Borko: I wanted to just jump in and talk a little more about SAF, sustainable aviation fuel. I was doing some prep for this call. I called up some people. And when I mentioned sustainable aviation fuel, I’ll be honest with you, Anne, they kind of rolled their eyes at me. And they said, “This stuff is like five times more expensive than jet fuel. There’s not enough of it.” Is that just backwards thinking, is it going to increase your cost base? How realistic is this plan?
Rigail: It’s true. The two challenges is really the supply is very scarce and since the corporate customers are now demanding some SAF, it’s harder and harder to find some. And the price is still very high. Despite the fuel increase, it will never cross the SAF price. It’s four to eight times more expensive than conventional fuel. What we decided at Air France and KLM, is to transfer at least the mandatory SAF and corporate the mandate in the ticket price. So we announced to all our customers that we would increase the prices this year from one to four euro in economy class, from one to 12 euro in business class to cover this charge, in fact. We will be transparent towards our customers. I think it’s only way to build this decarbonation trajectory.
Borko: One of my colleagues, Walter, I know you’re remote, but he started talking about this gap between what customers say they want in terms of sustainability and how much they’re willing to pay for it. As you’re going onto the market with these higher prices for SAF, what are you finding? Is the reception positive? Are people paying for it, or are you seeing challenges and pushback?
Rigail: Yes, but if you look at corporate customers, and we have a lot at Air France, I think that three out of four are committed to SBTi targets, which means that they try to reduce their Scope 3. And first, of course, their action plans may be to reduce the travel, but also to cover the travel, to reduce the footprint by the SAF. So we have a huge demand. So I think that on the corporate side, for sure, it will be a huge demand and it’s accelerating the pace. For leisure, you’re right, we don’t see. We propose also a B2C offer of SAF. We see some people that take it. Not everyone will take it, and we will have also to pass some of the emerging price to the customer. We have other levels. I don’t know if we have time to speak about it. Of course, eco biologic, but also in term of integrating with the French railway.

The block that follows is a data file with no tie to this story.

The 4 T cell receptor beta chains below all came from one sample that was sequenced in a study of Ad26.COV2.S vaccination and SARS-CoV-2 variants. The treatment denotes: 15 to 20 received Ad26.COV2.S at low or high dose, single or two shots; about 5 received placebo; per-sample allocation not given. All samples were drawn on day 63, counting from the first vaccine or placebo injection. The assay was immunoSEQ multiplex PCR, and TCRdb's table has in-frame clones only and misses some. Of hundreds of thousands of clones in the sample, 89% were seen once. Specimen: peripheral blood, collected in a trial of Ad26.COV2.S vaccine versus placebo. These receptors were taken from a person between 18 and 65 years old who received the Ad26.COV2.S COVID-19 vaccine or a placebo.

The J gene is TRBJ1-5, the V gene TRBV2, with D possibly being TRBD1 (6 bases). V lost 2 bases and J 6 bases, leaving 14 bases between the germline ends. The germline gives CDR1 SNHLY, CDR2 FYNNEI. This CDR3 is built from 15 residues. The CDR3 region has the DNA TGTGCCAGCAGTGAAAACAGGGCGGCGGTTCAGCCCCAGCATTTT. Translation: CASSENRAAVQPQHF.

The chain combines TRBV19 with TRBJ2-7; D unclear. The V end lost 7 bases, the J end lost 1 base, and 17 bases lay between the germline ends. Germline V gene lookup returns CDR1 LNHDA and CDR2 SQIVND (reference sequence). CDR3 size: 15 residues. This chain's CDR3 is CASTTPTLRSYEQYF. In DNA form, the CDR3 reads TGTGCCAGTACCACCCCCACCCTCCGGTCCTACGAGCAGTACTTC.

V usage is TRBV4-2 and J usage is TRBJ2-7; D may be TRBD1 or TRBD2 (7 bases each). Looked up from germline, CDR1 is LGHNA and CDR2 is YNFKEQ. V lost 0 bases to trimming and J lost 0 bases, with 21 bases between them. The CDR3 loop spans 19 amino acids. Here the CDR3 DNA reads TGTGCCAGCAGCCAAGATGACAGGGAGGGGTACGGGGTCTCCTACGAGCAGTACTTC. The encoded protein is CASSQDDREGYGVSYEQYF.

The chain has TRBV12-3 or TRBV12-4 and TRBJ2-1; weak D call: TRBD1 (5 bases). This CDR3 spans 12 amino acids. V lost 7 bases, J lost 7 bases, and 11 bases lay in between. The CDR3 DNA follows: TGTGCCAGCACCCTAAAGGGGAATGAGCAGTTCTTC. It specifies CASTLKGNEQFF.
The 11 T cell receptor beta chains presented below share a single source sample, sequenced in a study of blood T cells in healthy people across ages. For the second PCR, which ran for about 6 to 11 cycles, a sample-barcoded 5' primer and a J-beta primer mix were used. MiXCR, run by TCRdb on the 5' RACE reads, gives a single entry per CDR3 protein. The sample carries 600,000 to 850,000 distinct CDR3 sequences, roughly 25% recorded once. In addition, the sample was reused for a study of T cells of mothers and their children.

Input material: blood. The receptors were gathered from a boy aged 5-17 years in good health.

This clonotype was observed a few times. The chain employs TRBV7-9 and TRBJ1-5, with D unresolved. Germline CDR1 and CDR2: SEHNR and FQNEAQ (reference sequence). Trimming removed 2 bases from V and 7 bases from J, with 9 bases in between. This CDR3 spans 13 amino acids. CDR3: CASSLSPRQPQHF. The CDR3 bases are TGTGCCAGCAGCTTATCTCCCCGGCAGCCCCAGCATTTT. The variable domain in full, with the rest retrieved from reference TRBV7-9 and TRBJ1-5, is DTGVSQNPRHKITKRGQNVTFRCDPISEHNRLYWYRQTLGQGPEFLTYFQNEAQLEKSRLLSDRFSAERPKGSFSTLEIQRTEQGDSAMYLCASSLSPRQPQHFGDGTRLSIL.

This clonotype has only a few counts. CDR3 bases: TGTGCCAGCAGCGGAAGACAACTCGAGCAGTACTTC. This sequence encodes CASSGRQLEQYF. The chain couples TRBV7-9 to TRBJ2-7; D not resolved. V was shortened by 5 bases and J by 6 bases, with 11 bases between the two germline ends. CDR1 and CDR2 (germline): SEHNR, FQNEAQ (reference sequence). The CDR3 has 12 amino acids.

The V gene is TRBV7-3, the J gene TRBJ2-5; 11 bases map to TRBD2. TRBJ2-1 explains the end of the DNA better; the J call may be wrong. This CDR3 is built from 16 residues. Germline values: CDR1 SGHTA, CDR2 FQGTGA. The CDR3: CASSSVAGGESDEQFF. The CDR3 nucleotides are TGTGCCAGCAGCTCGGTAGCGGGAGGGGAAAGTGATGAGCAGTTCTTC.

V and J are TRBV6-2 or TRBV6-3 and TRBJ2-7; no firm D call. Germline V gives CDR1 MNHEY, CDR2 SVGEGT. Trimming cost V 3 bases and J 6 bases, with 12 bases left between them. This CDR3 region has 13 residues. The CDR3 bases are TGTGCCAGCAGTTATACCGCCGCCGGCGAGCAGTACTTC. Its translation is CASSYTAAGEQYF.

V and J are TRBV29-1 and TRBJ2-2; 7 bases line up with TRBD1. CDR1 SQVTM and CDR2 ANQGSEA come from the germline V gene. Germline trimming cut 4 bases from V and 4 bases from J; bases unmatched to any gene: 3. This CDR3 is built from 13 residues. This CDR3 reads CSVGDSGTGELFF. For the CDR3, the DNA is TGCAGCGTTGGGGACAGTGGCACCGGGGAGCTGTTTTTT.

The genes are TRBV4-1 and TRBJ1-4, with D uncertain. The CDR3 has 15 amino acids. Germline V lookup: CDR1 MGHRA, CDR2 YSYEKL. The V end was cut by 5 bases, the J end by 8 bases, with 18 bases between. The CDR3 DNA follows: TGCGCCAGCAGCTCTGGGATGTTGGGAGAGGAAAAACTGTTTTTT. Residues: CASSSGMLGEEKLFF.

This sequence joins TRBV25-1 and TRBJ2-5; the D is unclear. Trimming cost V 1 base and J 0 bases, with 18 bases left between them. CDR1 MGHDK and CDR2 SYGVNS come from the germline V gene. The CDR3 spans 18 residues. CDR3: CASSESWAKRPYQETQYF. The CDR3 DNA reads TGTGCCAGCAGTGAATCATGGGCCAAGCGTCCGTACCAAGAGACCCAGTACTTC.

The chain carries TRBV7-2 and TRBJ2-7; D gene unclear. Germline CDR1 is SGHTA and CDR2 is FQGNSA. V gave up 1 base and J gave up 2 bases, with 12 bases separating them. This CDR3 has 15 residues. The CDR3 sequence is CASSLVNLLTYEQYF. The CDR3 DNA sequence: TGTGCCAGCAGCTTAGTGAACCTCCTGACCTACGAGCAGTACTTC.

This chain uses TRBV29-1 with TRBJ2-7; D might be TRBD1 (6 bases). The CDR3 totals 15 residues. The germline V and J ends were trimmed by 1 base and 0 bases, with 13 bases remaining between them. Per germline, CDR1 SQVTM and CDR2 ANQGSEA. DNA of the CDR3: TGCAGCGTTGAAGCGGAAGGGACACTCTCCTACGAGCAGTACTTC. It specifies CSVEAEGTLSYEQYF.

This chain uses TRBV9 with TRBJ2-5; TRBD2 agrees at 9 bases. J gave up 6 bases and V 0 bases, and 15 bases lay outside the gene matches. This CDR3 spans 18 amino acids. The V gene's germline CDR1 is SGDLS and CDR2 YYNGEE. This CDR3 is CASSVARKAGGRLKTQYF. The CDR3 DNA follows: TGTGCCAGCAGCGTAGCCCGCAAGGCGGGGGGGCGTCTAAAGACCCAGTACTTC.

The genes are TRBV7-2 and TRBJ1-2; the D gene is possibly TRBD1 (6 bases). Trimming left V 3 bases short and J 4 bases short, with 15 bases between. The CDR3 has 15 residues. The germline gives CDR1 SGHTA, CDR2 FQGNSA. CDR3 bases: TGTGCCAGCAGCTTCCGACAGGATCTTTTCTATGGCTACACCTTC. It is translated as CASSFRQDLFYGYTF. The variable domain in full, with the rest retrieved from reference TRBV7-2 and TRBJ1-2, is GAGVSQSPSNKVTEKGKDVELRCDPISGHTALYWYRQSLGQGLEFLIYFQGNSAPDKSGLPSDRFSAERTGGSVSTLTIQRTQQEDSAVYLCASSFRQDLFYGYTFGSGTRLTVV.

Borko: Well, actually I do really want to talk about that. Correct me if I’m wrong, Anne, I think the French government passed a law and they basically banned domestic flights if that route can be serviced by a train route that the train has to be under two and a half hours. And so that’s going to affect a number of your network. It’s going to affect, for instance, Paris to Bordeaux. Are you going to miss the wine country, flying to the wine country? Are you not going to get enough Bordeaux wine?
Rigail: So definitely, in France, we won’t miss any wine. [inaudible 00:14:05] For sure, we are committed to apply the fact that we would not have a point to point route on destinations where there is a high speed train that puts Paris at less than two hour and 30 minutes from this destination. So we cut some routes from Orly. You know Orly airport?
Rigail: It’s the second airport in Paris. Orly to Bordeaux, Orly to Lyon, Orly to Nantes, we cut them. This is a part also of a big restructuring of our domestic network. Of course, some customers say it’s not easy. The station is not so near their office, but I think that for short travels, when you have a train, more and more, we will work with the train and the SNCF, the French railway station, also as a feeding of our hub. So we keep the flights to the province from Charles de Gaulle. We have even reinforced them. They are even feeding our hub. And on Orly, on point to point airports, we keep only the rules that are quite long to go by train.
Rigail: And we… Yes.
Borko: No, no, I’m sorry. I apologize, but I guess you’re going to cut these domestic flights. That’s going to naturally transition you to more medium and long haul. And actually, we have an audience question I wanted to work in. What’s your view on the international long haul recovery? And this person asked, especially from China, but maybe both in terms of, you’re comfortable with betting on long haul, instead of more short haul flights?
Rigail: More sorry, more?
Borko: I was just saying that you’re going to cut some of these domestic flights, you’re going to become more of a long distance carrier, international long haul has suffered relative to domestic travel. What’s your view on the international long haul recovery?